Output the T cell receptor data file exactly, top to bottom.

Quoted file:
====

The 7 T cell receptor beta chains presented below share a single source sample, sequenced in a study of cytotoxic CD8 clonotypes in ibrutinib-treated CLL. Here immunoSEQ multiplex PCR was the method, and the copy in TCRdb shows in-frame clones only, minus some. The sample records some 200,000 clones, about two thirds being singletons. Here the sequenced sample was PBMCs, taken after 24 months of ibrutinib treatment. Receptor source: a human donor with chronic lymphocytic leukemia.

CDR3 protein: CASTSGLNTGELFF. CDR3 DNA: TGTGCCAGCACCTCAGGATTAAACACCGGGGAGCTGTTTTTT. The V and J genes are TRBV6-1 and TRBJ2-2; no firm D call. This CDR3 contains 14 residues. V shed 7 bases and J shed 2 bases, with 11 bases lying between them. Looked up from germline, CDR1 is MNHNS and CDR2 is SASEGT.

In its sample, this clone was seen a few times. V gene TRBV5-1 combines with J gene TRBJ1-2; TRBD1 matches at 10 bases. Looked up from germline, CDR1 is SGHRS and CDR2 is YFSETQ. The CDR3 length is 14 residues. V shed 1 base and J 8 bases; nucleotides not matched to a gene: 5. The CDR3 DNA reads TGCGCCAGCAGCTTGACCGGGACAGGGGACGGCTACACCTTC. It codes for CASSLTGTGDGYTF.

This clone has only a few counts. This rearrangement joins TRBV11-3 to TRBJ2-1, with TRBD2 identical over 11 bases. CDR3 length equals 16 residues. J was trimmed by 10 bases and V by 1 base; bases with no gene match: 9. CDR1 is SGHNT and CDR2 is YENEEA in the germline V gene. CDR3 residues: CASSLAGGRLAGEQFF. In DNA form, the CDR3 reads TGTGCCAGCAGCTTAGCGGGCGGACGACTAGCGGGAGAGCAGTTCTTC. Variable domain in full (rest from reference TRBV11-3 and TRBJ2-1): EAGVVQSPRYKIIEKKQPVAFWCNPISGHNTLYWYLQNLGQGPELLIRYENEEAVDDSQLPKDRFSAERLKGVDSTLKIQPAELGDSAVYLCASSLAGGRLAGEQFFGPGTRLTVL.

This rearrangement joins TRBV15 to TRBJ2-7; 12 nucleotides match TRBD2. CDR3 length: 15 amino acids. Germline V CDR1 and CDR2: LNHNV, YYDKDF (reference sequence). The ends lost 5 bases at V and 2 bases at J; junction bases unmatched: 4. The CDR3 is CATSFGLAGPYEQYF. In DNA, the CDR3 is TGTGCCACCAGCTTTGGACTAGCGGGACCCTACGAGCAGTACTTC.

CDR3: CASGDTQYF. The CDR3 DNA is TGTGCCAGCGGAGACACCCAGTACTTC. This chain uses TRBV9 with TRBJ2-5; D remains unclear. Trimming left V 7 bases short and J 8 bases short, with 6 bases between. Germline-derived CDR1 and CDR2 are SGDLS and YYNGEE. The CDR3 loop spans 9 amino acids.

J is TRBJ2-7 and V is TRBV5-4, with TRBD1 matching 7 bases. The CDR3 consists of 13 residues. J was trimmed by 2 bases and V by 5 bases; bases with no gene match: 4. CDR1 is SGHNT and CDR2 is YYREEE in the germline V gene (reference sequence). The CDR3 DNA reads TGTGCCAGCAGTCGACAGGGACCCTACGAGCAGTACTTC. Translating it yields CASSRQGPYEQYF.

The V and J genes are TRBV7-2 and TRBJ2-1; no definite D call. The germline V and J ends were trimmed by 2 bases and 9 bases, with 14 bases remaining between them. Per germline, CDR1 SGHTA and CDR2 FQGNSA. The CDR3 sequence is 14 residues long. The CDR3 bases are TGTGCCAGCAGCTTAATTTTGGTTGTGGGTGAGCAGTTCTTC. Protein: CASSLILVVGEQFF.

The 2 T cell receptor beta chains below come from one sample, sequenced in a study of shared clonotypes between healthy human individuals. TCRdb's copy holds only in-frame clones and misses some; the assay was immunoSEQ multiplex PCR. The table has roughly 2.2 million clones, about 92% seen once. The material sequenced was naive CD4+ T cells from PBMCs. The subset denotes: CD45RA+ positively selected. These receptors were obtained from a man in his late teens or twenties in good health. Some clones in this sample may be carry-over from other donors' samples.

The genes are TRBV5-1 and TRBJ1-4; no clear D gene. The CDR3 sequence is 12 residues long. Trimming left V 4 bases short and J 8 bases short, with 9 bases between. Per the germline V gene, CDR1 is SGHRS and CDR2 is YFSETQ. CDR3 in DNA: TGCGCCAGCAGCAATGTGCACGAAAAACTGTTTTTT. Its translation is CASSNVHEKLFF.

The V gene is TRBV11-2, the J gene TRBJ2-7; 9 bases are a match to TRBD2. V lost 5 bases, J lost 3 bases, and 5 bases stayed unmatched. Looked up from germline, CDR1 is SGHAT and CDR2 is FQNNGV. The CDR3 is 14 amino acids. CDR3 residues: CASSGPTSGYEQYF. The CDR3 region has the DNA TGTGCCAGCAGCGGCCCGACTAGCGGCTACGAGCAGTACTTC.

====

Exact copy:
The 7 T cell receptor beta chains presented below share a single source sample, sequenced in a study of cytotoxic CD8 clonotypes in ibrutinib-treated CLL. Here immunoSEQ multiplex PCR was the method, and the copy in TCRdb shows in-frame clones only, minus some. The sample records some 200,000 clones, about two thirds being singletons. Here the sequenced sample was PBMCs, taken after 24 months of ibrutinib treatment. Receptor source: a human donor with chronic lymphocytic leukemia.

CDR3 protein: CASTSGLNTGELFF. CDR3 DNA: TGTGCCAGCACCTCAGGATTAAACACCGGGGAGCTGTTTTTT. The V and J genes are TRBV6-1 and TRBJ2-2; no firm D call. This CDR3 contains 14 residues. V shed 7 bases and J shed 2 bases, with 11 bases lying between them. Looked up from germline, CDR1 is MNHNS and CDR2 is SASEGT.

In its sample, this clone was seen a few times. V gene TRBV5-1 combines with J gene TRBJ1-2; TRBD1 matches at 10 bases. Looked up from germline, CDR1 is SGHRS and CDR2 is YFSETQ. The CDR3 length is 14 residues. V shed 1 base and J 8 bases; nucleotides not matched to a gene: 5. The CDR3 DNA reads TGCGCCAGCAGCTTGACCGGGACAGGGGACGGCTACACCTTC. It codes for CASSLTGTGDGYTF.

This clone has only a few counts. This rearrangement joins TRBV11-3 to TRBJ2-1, with TRBD2 identical over 11 bases. CDR3 length equals 16 residues. J was trimmed by 10 bases and V by 1 base; bases with no gene match: 9. CDR1 is SGHNT and CDR2 is YENEEA in the germline V gene. CDR3 residues: CASSLAGGRLAGEQFF. In DNA form, the CDR3 reads TGTGCCAGCAGCTTAGCGGGCGGACGACTAGCGGGAGAGCAGTTCTTC. Variable domain in full (rest from reference TRBV11-3 and TRBJ2-1): EAGVVQSPRYKIIEKKQPVAFWCNPISGHNTLYWYLQNLGQGPELLIRYENEEAVDDSQLPKDRFSAERLKGVDSTLKIQPAELGDSAVYLCASSLAGGRLAGEQFFGPGTRLTVL.

This rearrangement joins TRBV15 to TRBJ2-7; 12 nucleotides match TRBD2. CDR3 length: 15 amino acids. Germline V CDR1 and CDR2: LNHNV, YYDKDF (reference sequence). The ends lost 5 bases at V and 2 bases at J; junction bases unmatched: 4. The CDR3 is CATSFGLAGPYEQYF. In DNA, the CDR3 is TGTGCCACCAGCTTTGGACTAGCGGGACCCTACGAGCAGTACTTC.

CDR3: CASGDTQYF. The CDR3 DNA is TGTGCCAGCGGAGACACCCAGTACTTC. This chain uses TRBV9 with TRBJ2-5; D remains unclear. Trimming left V 7 bases short and J 8 bases short, with 6 bases between. Germline-derived CDR1 and CDR2 are SGDLS and YYNGEE. The CDR3 loop spans 9 amino acids.

J is TRBJ2-7 and V is TRBV5-4, with TRBD1 matching 7 bases. The CDR3 consists of 13 residues. J was trimmed by 2 bases and V by 5 bases; bases with no gene match: 4. CDR1 is SGHNT and CDR2 is YYREEE in the germline V gene (reference sequence). The CDR3 DNA reads TGTGCCAGCAGTCGACAGGGACCCTACGAGCAGTACTTC. Translating it yields CASSRQGPYEQYF.

The V and J genes are TRBV7-2 and TRBJ2-1; no definite D call. The germline V and J ends were trimmed by 2 bases and 9 bases, with 14 bases remaining between them. Per germline, CDR1 SGHTA and CDR2 FQGNSA. The CDR3 sequence is 14 residues long. The CDR3 bases are TGTGCCAGCAGCTTAATTTTGGTTGTGGGTGAGCAGTTCTTC. Protein: CASSLILVVGEQFF.

The 2 T cell receptor beta chains below come from one sample, sequenced in a study of shared clonotypes between healthy human individuals. TCRdb's copy holds only in-frame clones and misses some; the assay was immunoSEQ multiplex PCR. The table has roughly 2.2 million clones, about 92% seen once. The material sequenced was naive CD4+ T cells from PBMCs. The subset denotes: CD45RA+ positively selected. These receptors were obtained from a man in his late teens or twenties in good health. Some clones in this sample may be carry-over from other donors' samples.

The genes are TRBV5-1 and TRBJ1-4; no clear D gene. The CDR3 sequence is 12 residues long. Trimming left V 4 bases short and J 8 bases short, with 9 bases between. Per the germline V gene, CDR1 is SGHRS and CDR2 is YFSETQ. CDR3 in DNA: TGCGCCAGCAGCAATGTGCACGAAAAACTGTTTTTT. Its translation is CASSNVHEKLFF.

The V gene is TRBV11-2, the J gene TRBJ2-7; 9 bases are a match to TRBD2. V lost 5 bases, J lost 3 bases, and 5 bases stayed unmatched. Looked up from germline, CDR1 is SGHAT and CDR2 is FQNNGV. The CDR3 is 14 amino acids. CDR3 residues: CASSGPTSGYEQYF. The CDR3 region has the DNA TGTGCCAGCAGCGGCCCGACTAGCGGCTACGAGCAGTACTTC.